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Re: Video on the motherboard

To: riscy@pyramid.com
Subject: Re: Video on the motherboard
From: tim@ubitrex.mb.ca (Tim Braun)
Date: Tue, 6 Jul 93 12:08:54 CDT
Reply-to: riscy@pyramid.com
Sender: riscy-request@pyramid.com
> The question is whether to put the video on the motherboard or not.

> First, video on the board:

I'd like video on the board.  With the following options:
  1.  640x480 monochrome (VGA compatible) o/p.  Simplest
      anything-should-sync output.
  2.  1024x768 mono SVGA o/p.  Most SVGA monitors should
  3.  1152x900 mono.  The mega-pixel display.  Efficient
      use of memory.
  4.  colour - well, I guess someone's going to want this. 
      8-bit colour versions of the above modes.  This requires
      more memory bandwidth (likely VRAM and interface) and
      and a RAMDAC.  Personally, I don't want to spend money
      on these, but I can see the advantages of colour, and
      appreciate that this is desirable.

The nice thing about mono is we can do the support with
the 3730 alone, and the bandwidth requirements are low
enough to do it in main memory, no VRAM required.  You can
still connect your existing (colour or mono) VGA monitor.

I suppose the fact that I'm typing this on an ELC (monochrome
Sun SPARC) "colours" my perception of what's acceptable for 

>       *  TI 34076 RAMDAC (has pixel multiplexing, 256 out of 2^16 colors).
Hmmm, I think the VGA RAMDAC's would get us where we want to go,
cheaper.  But I could easily be wrong.  Isn't this pixel multiplexing
just the "Hi-Colour" 32K colour technique?

>       *  NSC 1882 (generates Video sync, and DMA requests.?)
I'm not familiar with the NSC 1882.  Is it like the DP8520/1/2 series?

> If the peripheral controller is a 3730, then special logic would be
> provided to generate the shift register load cycles for the VRAM,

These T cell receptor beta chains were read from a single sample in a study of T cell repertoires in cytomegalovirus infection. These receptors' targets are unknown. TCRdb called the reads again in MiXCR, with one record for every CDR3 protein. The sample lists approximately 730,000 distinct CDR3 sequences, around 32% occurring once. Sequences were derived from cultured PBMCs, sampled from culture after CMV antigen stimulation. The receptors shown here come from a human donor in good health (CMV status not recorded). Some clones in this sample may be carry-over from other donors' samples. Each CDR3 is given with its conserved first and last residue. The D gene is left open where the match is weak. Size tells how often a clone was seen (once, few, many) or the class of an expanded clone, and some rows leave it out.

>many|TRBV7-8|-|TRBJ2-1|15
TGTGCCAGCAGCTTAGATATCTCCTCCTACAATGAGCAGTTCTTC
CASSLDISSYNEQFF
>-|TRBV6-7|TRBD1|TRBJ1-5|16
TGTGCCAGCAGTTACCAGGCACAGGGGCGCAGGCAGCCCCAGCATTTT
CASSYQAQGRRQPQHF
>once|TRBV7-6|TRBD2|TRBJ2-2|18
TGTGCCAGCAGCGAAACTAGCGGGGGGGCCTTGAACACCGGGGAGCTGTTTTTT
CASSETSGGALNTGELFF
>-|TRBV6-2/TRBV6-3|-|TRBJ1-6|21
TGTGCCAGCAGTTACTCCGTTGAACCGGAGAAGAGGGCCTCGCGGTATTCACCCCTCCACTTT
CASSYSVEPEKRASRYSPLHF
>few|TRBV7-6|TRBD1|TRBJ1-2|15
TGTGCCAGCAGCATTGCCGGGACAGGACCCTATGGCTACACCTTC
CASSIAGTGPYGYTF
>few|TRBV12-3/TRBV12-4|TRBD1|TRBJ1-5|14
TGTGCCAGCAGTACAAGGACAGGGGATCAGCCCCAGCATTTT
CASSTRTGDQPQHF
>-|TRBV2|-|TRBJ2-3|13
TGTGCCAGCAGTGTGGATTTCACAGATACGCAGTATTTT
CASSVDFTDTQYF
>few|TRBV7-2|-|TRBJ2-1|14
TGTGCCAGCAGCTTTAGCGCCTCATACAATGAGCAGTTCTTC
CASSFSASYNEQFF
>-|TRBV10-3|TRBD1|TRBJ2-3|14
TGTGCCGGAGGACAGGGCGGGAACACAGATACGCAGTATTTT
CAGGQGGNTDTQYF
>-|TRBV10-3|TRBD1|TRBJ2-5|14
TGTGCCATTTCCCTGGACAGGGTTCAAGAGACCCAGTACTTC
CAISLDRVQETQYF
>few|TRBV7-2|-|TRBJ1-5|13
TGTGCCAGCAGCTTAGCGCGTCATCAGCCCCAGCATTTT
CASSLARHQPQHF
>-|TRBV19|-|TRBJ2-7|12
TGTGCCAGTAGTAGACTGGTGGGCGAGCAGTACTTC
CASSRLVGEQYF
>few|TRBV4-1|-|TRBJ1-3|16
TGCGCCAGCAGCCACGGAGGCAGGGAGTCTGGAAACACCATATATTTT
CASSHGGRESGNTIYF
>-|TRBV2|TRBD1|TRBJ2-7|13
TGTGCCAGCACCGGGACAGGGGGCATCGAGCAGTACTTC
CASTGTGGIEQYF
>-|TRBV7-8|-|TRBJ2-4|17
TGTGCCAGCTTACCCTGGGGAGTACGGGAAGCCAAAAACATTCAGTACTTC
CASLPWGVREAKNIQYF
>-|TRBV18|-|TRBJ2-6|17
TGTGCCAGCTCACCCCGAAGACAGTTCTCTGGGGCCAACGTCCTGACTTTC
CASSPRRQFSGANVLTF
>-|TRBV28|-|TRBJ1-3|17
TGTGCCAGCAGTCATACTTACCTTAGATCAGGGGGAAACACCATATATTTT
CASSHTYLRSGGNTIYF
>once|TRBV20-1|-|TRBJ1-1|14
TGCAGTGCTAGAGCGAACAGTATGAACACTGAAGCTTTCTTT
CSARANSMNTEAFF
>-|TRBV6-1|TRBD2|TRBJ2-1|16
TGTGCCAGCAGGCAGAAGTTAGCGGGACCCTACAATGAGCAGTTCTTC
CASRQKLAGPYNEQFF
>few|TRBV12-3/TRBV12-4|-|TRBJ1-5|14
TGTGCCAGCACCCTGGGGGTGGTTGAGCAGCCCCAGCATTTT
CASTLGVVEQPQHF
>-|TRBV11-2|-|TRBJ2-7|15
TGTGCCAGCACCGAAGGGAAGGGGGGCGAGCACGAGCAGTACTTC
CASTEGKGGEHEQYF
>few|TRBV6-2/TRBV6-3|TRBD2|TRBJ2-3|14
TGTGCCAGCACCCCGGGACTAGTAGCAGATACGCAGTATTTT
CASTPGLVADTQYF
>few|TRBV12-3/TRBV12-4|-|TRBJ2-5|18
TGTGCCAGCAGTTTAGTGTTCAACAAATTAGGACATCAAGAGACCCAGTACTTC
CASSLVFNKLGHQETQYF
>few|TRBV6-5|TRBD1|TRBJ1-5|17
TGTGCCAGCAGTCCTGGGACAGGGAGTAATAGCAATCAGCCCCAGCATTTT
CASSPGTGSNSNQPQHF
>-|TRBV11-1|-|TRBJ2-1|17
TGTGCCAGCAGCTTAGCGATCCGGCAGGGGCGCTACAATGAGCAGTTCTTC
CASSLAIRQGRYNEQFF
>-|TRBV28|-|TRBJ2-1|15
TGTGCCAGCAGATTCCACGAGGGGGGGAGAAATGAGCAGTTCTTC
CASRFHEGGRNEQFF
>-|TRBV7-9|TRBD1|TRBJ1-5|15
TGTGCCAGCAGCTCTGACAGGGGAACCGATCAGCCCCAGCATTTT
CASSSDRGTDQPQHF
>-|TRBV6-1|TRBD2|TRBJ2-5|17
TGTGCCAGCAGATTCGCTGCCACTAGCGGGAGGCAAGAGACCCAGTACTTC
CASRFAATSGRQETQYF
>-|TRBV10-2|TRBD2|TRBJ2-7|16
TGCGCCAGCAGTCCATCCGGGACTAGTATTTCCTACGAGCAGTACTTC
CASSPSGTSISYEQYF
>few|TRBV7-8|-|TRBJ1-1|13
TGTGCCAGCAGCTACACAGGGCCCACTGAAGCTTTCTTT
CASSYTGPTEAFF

> and, of course the main CPU does the video support.

We definitely want the main R3k to be doing the video pixel bashing (dumb
frame buffer).  The feature mix on the 3730 is really hard to pass up.
> For those that don't want the video section, the motherboard could
> be sold with empty sockets for the whole video section.  A separate
> video add-on package containing the chips to plug in could be put
> together.

I'm for this, in some form.

> Video on a VESA or local bus connector:
> (I understand that VESA and local bus are the same thing; correct me
>  if I'm wrong.)

Well, you're less wrong today than in January.  There were some proprietary
implementations of a local x86 bus for video used last year, but by 
now most things called "local bus" are VESA compliant.  For our purposes
the terms are equivalent.

VESA is probably not worth the effort for a non-x86 bus.  Getting the
spec's costs money.  

Of course, on the other hand, if we could do simple, cheap video
on the m/board for folks (like me) who can't afford big-time video,
and use VESA to get a 24/32 bit 2 MByte video option for those who
want that, I'd be for it.

> Video on the ISA bus (assuming there is one):

I don't think so.  Of course, if the ISA slot is there,
and someone writes a driver, power to them.  But I wouldn't
want to rely on it for video.

> No video at all:

I don't think we can enough people interested in this configuration.

> My personal opinion is that the video should be on the motherboard as
> an option.  That is, the video designed and tested, but motherboards
> shipped with empty sockets.  I'm one of those that want the really cool
> huge colour monitors.

I can't afford a huge colour monitor.  The empty socket approach has
merits.  I would prefer "everyone gets monochrome, sockets for 8-bit
colour VRAM and RAMDAC on board".
Tim Braun                          |
Ubitrex Corporation                | Voice: 204-942-2992 ext 228
1900-155 Carlton St                | FAX:   204-942-3001
Winnipeg, Manitoba, Canada R3C 3H8 | Email: tim@ubitrex.mb.ca


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